Are you on an engineering pathway, but trying to decide if opportunities in healthcare might be of interest to you? Or, are you committed to a career in healthcare, but eager to explore how to incorporate technology innovation into your plans? In either case, Needs Finding in Healthcare is the Sophomore College for you! Many courses offered during the regular academic year provide students with the opportunity to understand healthcare problems and invent new technologies to address them. But none give undergraduates the chance to observe the delivery of healthcare in the real world and identify important unmet needs for themselves - until now! Needs Finding in Healthcare is a Sophomore College course offered by Professor Paul Yock and the Stanford Biodesign team. We¿re looking for students who are passionate about innovation and interested in how technology can be applied to help make healthcare better for patients everywhere. Over approximately three weeks, you'll spend time: Learning the fundamentals of the biodesign innovation process for health technology innovation Performing first-hand observations of care delivery in the Stanford's hospital and clinics to identify compelling unmet needs Conducting background research and interacting with physicians and patients to understand and prioritize those needs Brainstorming and building early-stage prototypes to enhance your understanding of the unmet need and critical requirements for solving it In addition, you'll meet experienced innovators from the health technology field and explore different career pathways in this dynamic space. Join us if you want to make a difference at the intersection of medicine and engineering!
Terms: Sum | Units: 2

CHEMENG 12SC: An Exploration of Art Materials: The Intersection of Art and Science

There is growing interest in the intersection of art and science, whether from artists adapting technology to suit their visions or from scientists and engineers seeking to explain various visual effects. To take advantage of possible creative sparks at the art/science interface, it is necessary for fuzzies and techies to have some knowledge of the language used by the other side. This interface will be explored through examining approaches used by an artist and an engineer in the context of the materials science of cultural objects. In-class lectures, hands-on studio practice, and field trips will be used to illustrate these different perspectives. At the heart of the scientific approach is the notion that a cultural object, e.g., a painting, is a physical entity comprising materials with different physical properties and different responses to environmental stresses presented by light, heat, and water. In support of this outlook, in-class lectures and discussions will focus on the ba more »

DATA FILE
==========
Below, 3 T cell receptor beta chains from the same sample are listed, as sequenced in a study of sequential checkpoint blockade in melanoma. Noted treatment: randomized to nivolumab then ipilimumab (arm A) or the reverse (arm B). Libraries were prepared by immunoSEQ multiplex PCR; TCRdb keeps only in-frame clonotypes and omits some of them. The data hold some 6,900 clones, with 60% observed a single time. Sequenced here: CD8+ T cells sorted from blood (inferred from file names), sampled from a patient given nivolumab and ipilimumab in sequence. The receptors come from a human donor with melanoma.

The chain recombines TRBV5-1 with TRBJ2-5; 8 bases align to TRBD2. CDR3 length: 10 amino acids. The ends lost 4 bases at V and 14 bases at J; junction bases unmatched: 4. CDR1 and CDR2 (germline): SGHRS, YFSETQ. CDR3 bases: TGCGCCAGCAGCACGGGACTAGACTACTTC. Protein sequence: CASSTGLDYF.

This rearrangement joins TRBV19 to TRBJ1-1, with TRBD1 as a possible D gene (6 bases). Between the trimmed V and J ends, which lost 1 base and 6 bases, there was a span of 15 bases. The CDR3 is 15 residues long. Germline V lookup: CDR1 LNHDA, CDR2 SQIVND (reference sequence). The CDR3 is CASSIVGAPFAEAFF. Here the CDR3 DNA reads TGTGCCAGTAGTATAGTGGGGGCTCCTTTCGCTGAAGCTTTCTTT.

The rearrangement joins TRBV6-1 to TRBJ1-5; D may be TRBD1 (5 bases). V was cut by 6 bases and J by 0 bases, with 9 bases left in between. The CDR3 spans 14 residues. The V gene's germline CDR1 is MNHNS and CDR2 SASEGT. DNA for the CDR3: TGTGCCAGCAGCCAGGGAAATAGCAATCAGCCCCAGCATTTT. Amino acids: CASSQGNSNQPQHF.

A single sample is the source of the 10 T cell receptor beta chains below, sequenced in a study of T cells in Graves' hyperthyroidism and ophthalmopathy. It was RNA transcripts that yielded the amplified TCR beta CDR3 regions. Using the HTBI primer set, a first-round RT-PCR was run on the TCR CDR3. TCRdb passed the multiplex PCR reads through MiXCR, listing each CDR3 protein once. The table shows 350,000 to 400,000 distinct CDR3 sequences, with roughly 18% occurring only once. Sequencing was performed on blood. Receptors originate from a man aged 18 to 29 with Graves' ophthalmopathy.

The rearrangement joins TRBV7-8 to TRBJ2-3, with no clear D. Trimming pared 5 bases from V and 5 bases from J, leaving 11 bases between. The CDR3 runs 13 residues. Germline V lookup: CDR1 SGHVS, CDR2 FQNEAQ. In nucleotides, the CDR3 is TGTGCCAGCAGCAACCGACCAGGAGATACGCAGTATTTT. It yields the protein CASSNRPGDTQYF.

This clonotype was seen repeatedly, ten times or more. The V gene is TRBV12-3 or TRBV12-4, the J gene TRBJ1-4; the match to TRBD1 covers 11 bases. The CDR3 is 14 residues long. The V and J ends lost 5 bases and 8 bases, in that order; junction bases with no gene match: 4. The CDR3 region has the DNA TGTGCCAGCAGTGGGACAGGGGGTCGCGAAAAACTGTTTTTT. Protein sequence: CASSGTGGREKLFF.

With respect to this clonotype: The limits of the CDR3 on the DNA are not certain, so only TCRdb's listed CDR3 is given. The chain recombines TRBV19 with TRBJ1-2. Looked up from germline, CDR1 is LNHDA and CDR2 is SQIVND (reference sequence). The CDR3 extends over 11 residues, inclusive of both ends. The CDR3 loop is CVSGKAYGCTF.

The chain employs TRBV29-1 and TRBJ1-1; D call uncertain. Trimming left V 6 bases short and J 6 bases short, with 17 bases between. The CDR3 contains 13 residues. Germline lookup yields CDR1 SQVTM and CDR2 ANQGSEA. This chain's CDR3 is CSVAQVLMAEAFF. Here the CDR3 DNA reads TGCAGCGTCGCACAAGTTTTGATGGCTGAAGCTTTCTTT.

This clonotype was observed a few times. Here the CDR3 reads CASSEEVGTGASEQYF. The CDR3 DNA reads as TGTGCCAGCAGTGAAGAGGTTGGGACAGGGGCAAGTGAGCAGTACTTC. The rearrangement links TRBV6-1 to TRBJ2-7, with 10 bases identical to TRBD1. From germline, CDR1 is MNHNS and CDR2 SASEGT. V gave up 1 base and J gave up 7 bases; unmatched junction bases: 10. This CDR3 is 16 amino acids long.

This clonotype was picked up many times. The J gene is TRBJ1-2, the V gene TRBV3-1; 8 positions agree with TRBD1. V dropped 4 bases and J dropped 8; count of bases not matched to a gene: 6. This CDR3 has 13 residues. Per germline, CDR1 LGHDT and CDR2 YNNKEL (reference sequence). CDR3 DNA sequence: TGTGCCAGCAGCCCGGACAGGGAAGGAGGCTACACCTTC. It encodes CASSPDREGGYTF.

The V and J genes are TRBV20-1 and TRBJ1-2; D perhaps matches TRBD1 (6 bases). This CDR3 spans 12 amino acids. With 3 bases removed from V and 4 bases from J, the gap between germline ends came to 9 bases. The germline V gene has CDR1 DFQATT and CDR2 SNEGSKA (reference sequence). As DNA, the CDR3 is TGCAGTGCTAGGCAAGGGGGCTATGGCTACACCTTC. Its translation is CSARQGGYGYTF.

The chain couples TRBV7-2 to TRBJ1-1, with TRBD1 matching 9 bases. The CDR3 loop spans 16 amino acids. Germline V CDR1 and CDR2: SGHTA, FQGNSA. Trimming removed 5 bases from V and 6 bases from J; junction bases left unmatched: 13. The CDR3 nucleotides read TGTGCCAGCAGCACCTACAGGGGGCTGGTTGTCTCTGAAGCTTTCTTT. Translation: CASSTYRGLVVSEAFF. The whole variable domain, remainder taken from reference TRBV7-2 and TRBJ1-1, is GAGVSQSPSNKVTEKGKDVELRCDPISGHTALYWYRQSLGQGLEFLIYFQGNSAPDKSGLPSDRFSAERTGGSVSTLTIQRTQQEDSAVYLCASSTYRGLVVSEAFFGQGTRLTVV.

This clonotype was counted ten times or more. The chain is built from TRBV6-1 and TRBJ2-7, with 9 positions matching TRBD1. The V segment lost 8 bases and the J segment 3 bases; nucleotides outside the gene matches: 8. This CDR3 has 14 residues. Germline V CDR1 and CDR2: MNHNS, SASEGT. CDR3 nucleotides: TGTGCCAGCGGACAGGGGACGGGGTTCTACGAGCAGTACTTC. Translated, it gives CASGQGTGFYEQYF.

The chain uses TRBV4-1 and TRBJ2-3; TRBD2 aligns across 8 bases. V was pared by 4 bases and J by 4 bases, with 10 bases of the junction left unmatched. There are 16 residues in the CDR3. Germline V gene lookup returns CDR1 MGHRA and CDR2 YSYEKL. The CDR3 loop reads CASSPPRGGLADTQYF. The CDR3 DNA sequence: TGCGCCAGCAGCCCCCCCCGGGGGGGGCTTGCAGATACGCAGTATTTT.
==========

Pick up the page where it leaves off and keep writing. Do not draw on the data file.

There is growing interest in the intersection of art and science, whether from artists adapting technology to suit their visions or from scientists and engineers seeking to explain various visual effects. To take advantage of possible creative sparks at the art/science interface, it is necessary for fuzzies and techies to have some knowledge of the language used by the other side. This interface will be explored through examining approaches used by an artist and an engineer in the context of the materials science of cultural objects. In-class lectures, hands-on studio practice, and field trips will be used to illustrate these different perspectives. At the heart of the scientific approach is the notion that a cultural object, e.g., a painting, is a physical entity comprising materials with different physical properties and different responses to environmental stresses presented by light, heat, and water. In support of this outlook, in-class lectures and discussions will focus on the basic concepts of color, optics, mechanics, composite structures, and response of the object to environmental stress, and we will visit Bay Area museums to see how artists employ such techniques. The hands-on studio experience is designed to increase students' confidence and develop their appreciation of differences in materials. It is not necessary to have any artistic training, only a willingness to experiment. The in-class studio projects will include working with line and shadow; color, binders, and mordants; global sources of pigments; substrates and writing; and material failure. Students will make one technical presentation on a topic in one of the five areas relevant to a painting: color, optics, mechanics, composites, and stress response. In addition, they will prepare one essay on the issues surrounding the intersection of art and science. Finally, they will complete a project related to one of the thematic areas covered in the hands-on studio sessions and make a final oral presentation describing their project.